Hadoop Querying on HDFS is slow….. The querying on HDFS is extremely slow, it’s meant to be that way. Hive querying on HDFS is designed to be slow, the Hive query gets converted into Map Reduce, and there are split creation, records generation & mapper generation.
What are alternatives? – There are multiple in memory options stretching from Drill, Spark, Impala and many others. These work over HDFS. The Impala is distributed querying engine which can scale out and run on multiple datanodes. It presents a Sql like querying engine on tables mapped onto HDFS data, the table schema stored in the Hive Schema. The query process is fairly simple
The user selects a certain impalad in the cluster, and registers a query by using impala shell and ODBC.
The impalad that received a query from the user carries out the following pre-task:
- It brings Table Schema from the Hive metastore and judges the appropriateness of the query statement.
- It collects data blocks and location information required to execute the query from the HDFS namenode.
- Based on the latest update of Impala metadata, it sends the information required to perform the query to all impalads in the cluster.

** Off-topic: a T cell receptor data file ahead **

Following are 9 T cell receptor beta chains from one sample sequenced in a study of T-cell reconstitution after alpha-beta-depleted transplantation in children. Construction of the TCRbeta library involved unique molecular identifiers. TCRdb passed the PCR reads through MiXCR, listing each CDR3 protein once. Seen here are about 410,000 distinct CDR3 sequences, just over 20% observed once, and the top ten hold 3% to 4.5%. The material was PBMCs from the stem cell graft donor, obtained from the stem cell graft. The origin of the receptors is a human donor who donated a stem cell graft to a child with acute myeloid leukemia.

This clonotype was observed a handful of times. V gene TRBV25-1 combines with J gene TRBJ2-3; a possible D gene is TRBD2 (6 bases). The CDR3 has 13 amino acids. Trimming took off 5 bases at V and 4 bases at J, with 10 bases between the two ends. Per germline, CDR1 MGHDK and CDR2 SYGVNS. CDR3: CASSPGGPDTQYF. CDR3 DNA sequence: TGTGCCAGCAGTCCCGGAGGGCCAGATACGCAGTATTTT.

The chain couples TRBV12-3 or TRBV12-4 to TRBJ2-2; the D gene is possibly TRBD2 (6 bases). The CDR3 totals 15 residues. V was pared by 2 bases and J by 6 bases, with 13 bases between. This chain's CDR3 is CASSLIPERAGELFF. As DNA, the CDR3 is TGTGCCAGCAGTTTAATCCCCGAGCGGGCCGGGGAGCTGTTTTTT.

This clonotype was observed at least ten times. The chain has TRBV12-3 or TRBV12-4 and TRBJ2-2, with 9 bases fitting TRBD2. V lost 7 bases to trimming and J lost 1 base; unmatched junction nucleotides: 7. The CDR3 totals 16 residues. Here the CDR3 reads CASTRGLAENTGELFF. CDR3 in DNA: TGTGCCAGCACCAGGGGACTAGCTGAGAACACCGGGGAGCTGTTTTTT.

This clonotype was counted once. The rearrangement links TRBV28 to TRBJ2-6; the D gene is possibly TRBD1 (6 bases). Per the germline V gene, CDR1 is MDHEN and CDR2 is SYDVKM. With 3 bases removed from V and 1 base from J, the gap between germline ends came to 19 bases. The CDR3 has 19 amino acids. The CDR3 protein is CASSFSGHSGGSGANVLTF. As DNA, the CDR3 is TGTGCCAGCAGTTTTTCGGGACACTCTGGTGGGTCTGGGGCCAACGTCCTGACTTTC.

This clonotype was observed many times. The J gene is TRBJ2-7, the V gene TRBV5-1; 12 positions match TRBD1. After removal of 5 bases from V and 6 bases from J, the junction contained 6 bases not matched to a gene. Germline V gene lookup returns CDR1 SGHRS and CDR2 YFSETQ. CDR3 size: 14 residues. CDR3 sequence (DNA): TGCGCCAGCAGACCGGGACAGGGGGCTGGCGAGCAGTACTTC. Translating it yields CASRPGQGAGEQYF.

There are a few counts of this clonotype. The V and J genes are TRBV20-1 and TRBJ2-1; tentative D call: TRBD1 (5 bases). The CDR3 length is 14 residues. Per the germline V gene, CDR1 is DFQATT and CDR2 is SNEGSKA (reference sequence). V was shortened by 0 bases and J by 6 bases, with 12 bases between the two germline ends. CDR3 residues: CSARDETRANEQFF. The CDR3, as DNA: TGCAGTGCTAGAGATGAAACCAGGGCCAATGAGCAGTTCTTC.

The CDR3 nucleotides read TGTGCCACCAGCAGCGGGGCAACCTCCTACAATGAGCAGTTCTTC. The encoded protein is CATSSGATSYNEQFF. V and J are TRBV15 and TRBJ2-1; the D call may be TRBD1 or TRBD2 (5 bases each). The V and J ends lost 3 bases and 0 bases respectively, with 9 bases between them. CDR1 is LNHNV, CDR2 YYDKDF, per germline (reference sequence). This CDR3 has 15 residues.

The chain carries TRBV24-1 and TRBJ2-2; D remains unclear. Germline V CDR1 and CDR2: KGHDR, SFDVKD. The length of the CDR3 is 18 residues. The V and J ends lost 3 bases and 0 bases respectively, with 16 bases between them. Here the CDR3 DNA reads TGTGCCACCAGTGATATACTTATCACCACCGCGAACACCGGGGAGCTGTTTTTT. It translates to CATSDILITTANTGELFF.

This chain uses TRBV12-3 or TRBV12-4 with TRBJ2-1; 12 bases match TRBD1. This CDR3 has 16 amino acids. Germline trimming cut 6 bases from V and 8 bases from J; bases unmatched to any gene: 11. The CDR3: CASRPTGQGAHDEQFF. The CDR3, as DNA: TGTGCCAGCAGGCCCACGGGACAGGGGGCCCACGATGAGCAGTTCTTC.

- All the impalads that received the query and metadata read the data block they should process from the local directory and execute the query.
- If all the impalads complete the task, the impalad that received the query from the user collects the result and delivers it to the user.
Impalad is– Impala Daemon - For a detailed read refer here
The decision to go with Impala was based multiple aspects, the support, ease of use and general availability of the same from Cloudera.
So far so good, Getting Data into Hadoop not so straightforward.
This is where most Microsoft developers, architects will have to start wearing newer hats & embrace Linux & Java world.
Getting data into Hadoop was an uphill tasks. The data sources were many and data formats variable & associated with data was the ask of transforming the data in multiple places. ETL – Extract, Transform & Load the good old Sql Server was not quite happening here. Hadoop does provide multiple ways to load data into Hadoop, sqoop, pig , writing batch jobs. The complex transformations from multiple data sources does ask for a reasonably good sized team to code. The ETL jobs into Hadoop were seemingly looking complex.
After some research and evaluation zeroed down on Pentaho’ stack of Data Integration. Spoon is a reasonably good tool if one is not sure about number of data sources, transformation and complex logic. The transformation & jobs hosted in the Data Integration Server in Pentaho were nothing short of a boon considering the time one spend in writing code for the same.